OHA Trustees Should Not Micromanage Employees

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Keli‘i Akina, Ph.D., Trustee, At-Large

When it comes to decision-making in an organization, it is not just the decision itself that matters, but who is responsible for making the decision.

In well-run organizations, there is a clear distinction between the decisions that should be made by top-level leaders in governance and those that should be made by managers at the operational level. When this line is crossed, unintended consequences can affect the organization and its employees.

Recently, the Board of Trustees for the Office of Hawaiian Affairs (OHA) felt it was necessary to cross this line and address the organization’s telework practice.

On June 1, 2023, following a closed executive session, the trustees voted eight to one “…to end the Office of Hawaiian Affairs’ present teleworking practice effective July 1, 2023.”

While I firmly believe that my colleagues acted in good faith and voted based on what they believed was the best interest of the organization, I found it necessary to vote against this action. My decision was guided by the principle that trustees should focus on governance rather than management. This means that trustees should concentrate on analyzing, approving, and implementing sound governance policies, while leaving the day-to-day management of staff to OHA’s administrative leaders.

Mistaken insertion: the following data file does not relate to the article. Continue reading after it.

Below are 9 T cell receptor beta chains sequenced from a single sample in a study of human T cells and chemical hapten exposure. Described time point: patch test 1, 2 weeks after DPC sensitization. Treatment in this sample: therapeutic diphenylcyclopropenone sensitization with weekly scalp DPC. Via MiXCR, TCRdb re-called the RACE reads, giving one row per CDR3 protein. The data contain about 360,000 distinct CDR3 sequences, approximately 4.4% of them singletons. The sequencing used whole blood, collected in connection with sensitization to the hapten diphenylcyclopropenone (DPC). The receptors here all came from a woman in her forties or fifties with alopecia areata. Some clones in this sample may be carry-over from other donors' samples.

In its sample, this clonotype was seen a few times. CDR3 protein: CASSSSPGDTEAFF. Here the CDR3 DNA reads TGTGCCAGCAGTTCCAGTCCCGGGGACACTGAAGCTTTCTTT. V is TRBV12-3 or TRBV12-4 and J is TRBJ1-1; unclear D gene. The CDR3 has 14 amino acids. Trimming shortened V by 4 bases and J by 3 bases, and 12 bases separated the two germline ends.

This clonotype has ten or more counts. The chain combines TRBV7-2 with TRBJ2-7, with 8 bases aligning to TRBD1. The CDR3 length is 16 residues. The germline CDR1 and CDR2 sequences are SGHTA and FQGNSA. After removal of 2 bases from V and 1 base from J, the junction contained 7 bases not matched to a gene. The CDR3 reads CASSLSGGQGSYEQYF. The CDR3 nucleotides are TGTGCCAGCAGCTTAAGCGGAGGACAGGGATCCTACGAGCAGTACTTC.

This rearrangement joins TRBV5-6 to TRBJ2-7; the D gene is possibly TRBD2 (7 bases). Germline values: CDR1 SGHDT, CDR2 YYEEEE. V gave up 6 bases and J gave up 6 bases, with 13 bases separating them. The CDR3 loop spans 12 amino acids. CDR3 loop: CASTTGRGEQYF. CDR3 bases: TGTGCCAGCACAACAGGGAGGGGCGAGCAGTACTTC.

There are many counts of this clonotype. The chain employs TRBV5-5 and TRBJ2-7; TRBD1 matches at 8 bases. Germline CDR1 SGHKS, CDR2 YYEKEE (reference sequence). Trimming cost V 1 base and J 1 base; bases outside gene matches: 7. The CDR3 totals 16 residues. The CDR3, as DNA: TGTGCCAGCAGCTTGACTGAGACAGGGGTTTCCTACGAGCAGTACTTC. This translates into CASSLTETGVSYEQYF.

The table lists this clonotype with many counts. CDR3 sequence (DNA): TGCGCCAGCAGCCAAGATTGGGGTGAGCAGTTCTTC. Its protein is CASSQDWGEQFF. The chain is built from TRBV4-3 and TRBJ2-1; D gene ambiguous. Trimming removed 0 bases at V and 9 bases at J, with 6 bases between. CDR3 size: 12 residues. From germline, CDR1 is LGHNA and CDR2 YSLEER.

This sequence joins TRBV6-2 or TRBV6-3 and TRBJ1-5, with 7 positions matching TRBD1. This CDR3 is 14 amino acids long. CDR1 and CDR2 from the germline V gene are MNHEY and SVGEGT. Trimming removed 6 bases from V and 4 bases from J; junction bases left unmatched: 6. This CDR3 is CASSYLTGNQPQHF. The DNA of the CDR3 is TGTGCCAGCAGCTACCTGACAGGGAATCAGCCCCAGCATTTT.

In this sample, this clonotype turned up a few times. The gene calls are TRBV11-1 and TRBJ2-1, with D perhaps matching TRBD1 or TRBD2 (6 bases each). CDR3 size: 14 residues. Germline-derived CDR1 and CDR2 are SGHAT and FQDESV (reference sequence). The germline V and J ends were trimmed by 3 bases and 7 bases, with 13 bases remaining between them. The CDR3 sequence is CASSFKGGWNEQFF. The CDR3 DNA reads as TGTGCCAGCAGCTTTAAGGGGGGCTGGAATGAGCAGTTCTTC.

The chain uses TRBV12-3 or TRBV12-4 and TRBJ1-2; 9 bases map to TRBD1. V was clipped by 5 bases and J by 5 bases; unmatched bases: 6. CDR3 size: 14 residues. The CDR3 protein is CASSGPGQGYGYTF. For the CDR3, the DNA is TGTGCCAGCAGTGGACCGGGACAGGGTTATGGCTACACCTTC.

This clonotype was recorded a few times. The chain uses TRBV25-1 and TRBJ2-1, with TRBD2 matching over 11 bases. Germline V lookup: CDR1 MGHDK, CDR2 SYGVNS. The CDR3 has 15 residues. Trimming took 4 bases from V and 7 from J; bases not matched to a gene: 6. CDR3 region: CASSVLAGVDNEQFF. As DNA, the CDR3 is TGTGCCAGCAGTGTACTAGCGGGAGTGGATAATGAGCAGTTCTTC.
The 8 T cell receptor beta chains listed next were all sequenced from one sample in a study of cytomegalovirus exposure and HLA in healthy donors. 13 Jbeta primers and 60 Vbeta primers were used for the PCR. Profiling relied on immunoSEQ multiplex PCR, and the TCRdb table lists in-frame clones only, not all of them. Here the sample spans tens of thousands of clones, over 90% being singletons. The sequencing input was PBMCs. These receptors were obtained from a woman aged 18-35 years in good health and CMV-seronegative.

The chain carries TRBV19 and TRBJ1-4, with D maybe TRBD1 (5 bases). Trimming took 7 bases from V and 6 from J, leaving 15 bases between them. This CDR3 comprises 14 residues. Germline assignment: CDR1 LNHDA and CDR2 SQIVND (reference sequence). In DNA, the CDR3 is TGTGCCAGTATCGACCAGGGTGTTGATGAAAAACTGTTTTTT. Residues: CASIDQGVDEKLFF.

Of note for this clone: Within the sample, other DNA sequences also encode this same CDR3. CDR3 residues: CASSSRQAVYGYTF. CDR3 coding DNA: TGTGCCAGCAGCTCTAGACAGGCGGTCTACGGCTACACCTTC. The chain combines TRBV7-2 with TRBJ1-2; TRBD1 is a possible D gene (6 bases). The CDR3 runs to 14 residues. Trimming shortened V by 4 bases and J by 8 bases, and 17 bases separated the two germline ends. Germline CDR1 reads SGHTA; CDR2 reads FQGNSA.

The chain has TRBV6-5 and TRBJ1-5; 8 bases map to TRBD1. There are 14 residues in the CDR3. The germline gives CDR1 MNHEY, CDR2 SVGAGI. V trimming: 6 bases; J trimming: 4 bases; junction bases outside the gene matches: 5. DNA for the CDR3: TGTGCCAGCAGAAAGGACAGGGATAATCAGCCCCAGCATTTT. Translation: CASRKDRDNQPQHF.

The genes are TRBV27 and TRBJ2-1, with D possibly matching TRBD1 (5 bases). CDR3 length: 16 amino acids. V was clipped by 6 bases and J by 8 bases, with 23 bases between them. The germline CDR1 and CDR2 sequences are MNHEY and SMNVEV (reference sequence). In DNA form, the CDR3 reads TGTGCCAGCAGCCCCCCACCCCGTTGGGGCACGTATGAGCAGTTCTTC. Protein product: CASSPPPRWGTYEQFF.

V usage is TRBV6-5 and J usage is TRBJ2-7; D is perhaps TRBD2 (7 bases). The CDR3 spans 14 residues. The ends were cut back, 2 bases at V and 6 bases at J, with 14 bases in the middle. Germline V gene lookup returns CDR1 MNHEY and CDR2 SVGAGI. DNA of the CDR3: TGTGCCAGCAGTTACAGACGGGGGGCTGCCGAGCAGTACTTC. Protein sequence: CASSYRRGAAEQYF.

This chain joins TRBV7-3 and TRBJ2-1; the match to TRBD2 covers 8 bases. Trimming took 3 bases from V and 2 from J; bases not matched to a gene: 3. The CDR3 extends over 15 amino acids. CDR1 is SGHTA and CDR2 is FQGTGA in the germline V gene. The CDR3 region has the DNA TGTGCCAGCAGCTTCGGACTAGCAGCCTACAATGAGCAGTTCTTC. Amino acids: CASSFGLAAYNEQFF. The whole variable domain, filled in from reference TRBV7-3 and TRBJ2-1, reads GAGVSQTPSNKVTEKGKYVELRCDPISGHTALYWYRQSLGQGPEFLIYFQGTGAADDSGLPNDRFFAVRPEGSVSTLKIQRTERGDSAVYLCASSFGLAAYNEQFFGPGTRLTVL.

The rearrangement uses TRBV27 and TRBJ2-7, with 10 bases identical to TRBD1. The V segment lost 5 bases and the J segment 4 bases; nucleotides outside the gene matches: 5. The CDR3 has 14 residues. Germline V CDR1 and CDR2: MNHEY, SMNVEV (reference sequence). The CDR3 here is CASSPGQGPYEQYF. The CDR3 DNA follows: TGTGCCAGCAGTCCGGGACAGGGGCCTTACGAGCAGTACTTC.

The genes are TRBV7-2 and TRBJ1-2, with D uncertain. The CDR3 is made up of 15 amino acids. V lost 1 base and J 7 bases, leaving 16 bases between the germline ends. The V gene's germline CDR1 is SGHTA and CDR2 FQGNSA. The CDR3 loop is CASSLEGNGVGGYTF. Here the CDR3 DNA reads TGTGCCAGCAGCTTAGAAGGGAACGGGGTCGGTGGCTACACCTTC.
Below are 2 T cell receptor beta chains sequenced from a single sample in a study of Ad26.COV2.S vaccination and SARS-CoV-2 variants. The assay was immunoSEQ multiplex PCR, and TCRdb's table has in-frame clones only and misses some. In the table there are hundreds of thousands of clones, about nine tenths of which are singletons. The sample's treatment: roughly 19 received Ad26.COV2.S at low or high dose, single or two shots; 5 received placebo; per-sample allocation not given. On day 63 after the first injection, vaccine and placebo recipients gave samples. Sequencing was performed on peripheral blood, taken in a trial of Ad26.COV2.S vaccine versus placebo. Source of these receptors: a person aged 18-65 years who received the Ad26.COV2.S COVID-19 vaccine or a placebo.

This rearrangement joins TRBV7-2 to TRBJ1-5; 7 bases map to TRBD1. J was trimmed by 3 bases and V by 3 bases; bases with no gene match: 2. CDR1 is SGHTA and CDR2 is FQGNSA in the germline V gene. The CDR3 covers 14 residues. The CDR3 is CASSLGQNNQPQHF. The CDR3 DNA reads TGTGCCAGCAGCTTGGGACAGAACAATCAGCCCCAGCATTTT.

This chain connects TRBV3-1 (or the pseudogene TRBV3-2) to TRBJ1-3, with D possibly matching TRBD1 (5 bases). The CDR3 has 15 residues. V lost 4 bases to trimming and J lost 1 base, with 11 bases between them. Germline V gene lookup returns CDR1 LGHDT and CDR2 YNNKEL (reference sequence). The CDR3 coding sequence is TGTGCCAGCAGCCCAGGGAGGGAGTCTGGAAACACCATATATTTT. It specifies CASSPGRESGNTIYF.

The crucial distinction between governance and management is widely recognized in both the public and private sectors. For example, the Good Governance Institute in London advocates for this separation as it allows board members to focus on the bigger picture while leaving operational aspects to managers.*

The recent action by OHA’s board, which saw trustees taking on an administrative role, raises the concern that we are not operating according to established best practices. It also sends a confusing signal to prospective candidates as the board begins the process of recruiting a new CEO. We will have a difficult time attracting the most qualified and experienced executive talent to work in an environment where the roles of the board and CEO are not clearly defined or followed.

Additionally, the board should take into consideration concerns raised by OHA’s administration in response to the directive to end telework. Administration leaders have expressed that OHA has not engaged in comprehensive discussions that weigh the pros and cons of telework to make an informed decision.

Furthermore, they point out that there has not been adequate evaluation of the productivity levels of teleworking employees compared to those who work at the office. These concerns underscore the importance of conducting thorough discussions and research before making hasty decisions.

Looking ahead, it would be prudent for OHA to reconsider the option of telework after conducting careful due diligence and research, especially given the fact that we have a high number of staff vacancies within OHA. In a post-COVID world, telework can play a role in attracting and retaining talent – something that could help fill the current vacancies.

Essentially, telework is a tool that OHA’s CEO and administrative leaders should have at their disposal to utilize as they see fit.

In conclusion, there is more here at stake than the debate over governance and management practices. We must remember that OHA’s staff are not just workers; they are individuals with families, who deserve to be valued and respected. Rapid decisions made without adequate due diligence could inadvertently impact their lives and the morale of the organization.

For the sake of our staff and the beneficiaries of OHA, let us treat one another as ‘ohana: Aloha kekahi i kekahi.

*Good Governance Institute, “Management or Governance?” July 28, 2021. For questions or comments about this column, please contact Trustee Akina at TrusteeAkina@oha.org.